Interpretive Summary: Establishment of a bovine rumen epithelial cell line
By: Dr. Emily Taylor
The rumen is essential for digestion and absorption in ruminant animals. Thus, feed ingredients, whether roughage or concentrate, must first be digested by enzymes from microbes in the rumen to produce volatile fatty acids (VFAs). The major VFAs include acetate, propionate, and butyrate, and are the major substrates for energy production, gluconeogenesis, and lipogenesis in ruminants. In addition, the rumen epithelium also serves as a barrier to microbes and other potentially harmful contents in rumen fluid. Diet changes can affect both the structure and function of the epithelial cells. Therefore, the objective of this study was to generate an immortal rumen epithelial cell line that can be used as a convenient model of rumen epithelial cells in vitro.
Scientists isolated and transduced primary rumen epithelial cells from a steer. These cells were then cloned and used for western blot analysis, reverse transcription, and RNA sequencing and bioinformatics. The expression of the SV40T antigen in two single-cell clones was confirmed using western blot analysis. One clone, named bovine rumen epithelial clone 1 (BREC1), displayed a flat and squamous morphology in culture. Epithelial cell characteristics like keratins, epidermal growth factor receptor, and short-chain fatty acid transporters monocarboxylic acid transporter (MCT) 1 (MCT-1) and MCT-4 were found during RNA sequencing of BREC1 cells. In addition, critical enzymes involved in ketogenesis, which is a unique function of rumen epithelial cells, and expression of genes typical of epithelial cells, encoding tight junctions, desmosomes, anchoring junctions, and polarized plasma membranes were also found.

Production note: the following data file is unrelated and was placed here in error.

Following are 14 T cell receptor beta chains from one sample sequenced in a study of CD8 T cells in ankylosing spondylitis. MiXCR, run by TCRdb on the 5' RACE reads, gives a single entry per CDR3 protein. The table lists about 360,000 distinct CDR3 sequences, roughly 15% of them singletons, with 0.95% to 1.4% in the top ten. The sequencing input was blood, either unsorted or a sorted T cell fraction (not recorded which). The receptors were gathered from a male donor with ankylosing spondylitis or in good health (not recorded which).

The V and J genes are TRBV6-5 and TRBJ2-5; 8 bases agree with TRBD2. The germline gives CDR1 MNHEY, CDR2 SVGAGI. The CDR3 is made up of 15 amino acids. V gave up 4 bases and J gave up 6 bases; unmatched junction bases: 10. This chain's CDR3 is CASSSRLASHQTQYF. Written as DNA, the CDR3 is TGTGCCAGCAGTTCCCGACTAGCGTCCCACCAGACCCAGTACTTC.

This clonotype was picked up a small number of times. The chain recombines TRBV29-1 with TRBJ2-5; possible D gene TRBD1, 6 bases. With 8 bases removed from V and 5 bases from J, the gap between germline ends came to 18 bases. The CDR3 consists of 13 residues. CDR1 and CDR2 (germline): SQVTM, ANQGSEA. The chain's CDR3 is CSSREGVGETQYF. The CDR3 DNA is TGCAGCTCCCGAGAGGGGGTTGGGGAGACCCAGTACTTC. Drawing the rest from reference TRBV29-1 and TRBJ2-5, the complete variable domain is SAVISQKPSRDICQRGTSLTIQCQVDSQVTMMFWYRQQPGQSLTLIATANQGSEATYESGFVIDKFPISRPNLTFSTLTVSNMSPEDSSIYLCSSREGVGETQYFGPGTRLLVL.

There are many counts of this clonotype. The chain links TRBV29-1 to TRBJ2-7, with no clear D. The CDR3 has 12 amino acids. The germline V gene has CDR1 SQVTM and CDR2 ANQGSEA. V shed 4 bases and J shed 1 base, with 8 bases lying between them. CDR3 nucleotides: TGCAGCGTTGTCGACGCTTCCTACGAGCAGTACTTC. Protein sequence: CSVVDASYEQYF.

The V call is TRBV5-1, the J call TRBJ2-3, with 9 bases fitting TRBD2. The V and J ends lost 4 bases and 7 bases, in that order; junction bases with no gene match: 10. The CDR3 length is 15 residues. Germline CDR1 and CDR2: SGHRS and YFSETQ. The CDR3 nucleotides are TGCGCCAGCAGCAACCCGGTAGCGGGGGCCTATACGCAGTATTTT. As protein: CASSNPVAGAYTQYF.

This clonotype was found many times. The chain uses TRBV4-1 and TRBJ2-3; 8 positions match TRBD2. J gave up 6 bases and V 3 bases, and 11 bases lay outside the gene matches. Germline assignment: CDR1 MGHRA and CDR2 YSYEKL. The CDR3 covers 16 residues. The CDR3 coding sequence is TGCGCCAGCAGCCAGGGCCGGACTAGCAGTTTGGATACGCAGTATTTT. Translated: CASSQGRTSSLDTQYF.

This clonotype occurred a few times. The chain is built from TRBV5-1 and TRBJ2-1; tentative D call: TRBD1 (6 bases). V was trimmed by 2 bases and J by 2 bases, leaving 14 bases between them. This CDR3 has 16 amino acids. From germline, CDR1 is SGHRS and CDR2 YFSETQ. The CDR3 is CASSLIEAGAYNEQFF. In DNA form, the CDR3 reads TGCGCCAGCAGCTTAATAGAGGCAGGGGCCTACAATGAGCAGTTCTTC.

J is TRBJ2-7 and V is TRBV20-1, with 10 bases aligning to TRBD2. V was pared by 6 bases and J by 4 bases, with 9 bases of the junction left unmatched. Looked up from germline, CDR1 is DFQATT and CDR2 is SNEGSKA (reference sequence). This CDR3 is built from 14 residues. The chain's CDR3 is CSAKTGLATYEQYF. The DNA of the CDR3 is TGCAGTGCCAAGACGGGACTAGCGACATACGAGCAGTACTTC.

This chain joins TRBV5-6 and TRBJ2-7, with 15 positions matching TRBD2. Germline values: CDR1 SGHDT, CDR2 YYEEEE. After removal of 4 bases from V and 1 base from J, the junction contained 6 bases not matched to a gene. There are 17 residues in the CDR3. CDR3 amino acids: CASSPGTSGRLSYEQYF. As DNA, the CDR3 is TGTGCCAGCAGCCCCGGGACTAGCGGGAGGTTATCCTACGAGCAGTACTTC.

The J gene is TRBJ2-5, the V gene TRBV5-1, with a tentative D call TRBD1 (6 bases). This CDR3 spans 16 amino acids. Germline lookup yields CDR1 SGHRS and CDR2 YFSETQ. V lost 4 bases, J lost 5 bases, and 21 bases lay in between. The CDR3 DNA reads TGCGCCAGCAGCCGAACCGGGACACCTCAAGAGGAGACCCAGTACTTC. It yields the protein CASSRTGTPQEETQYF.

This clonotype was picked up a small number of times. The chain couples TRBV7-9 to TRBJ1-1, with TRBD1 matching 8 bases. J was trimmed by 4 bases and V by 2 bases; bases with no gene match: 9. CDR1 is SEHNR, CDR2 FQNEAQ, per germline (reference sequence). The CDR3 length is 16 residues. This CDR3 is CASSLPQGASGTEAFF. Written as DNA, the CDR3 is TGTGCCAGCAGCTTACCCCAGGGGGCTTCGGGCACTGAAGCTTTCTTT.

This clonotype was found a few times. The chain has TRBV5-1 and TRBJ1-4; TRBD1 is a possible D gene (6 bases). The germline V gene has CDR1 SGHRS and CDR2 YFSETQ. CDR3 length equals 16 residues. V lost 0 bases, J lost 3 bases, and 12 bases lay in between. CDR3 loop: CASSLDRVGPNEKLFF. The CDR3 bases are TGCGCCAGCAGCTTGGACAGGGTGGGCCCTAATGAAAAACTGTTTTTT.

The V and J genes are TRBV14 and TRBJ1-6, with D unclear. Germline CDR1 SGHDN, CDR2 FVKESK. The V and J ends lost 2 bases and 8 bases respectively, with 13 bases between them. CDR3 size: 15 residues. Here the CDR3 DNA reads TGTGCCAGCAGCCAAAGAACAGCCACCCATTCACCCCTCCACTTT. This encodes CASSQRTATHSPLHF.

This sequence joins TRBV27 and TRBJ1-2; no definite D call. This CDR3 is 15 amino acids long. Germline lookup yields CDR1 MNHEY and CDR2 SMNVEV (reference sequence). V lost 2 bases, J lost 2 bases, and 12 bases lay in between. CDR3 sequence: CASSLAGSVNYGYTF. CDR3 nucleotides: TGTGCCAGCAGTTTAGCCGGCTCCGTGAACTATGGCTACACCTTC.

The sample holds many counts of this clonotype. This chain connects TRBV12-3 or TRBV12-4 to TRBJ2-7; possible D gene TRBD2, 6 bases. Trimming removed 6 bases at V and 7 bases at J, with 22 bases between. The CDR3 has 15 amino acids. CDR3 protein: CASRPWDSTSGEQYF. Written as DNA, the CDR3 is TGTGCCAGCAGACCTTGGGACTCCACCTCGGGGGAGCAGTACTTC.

The response of BREC1 cells to insulin-like growth factor 1, insulin, and butyrate was similar to primary rumen epithelial cells. Therefore, the authors concluded that BREC1 is a convenient and appropriate model for studying the factors and mechanisms that control proliferation, apoptosis, differentiation, nutrient transport, metabolism, and barrier function in rumen epithelium.
This article is now available in the Journal of Animal Science.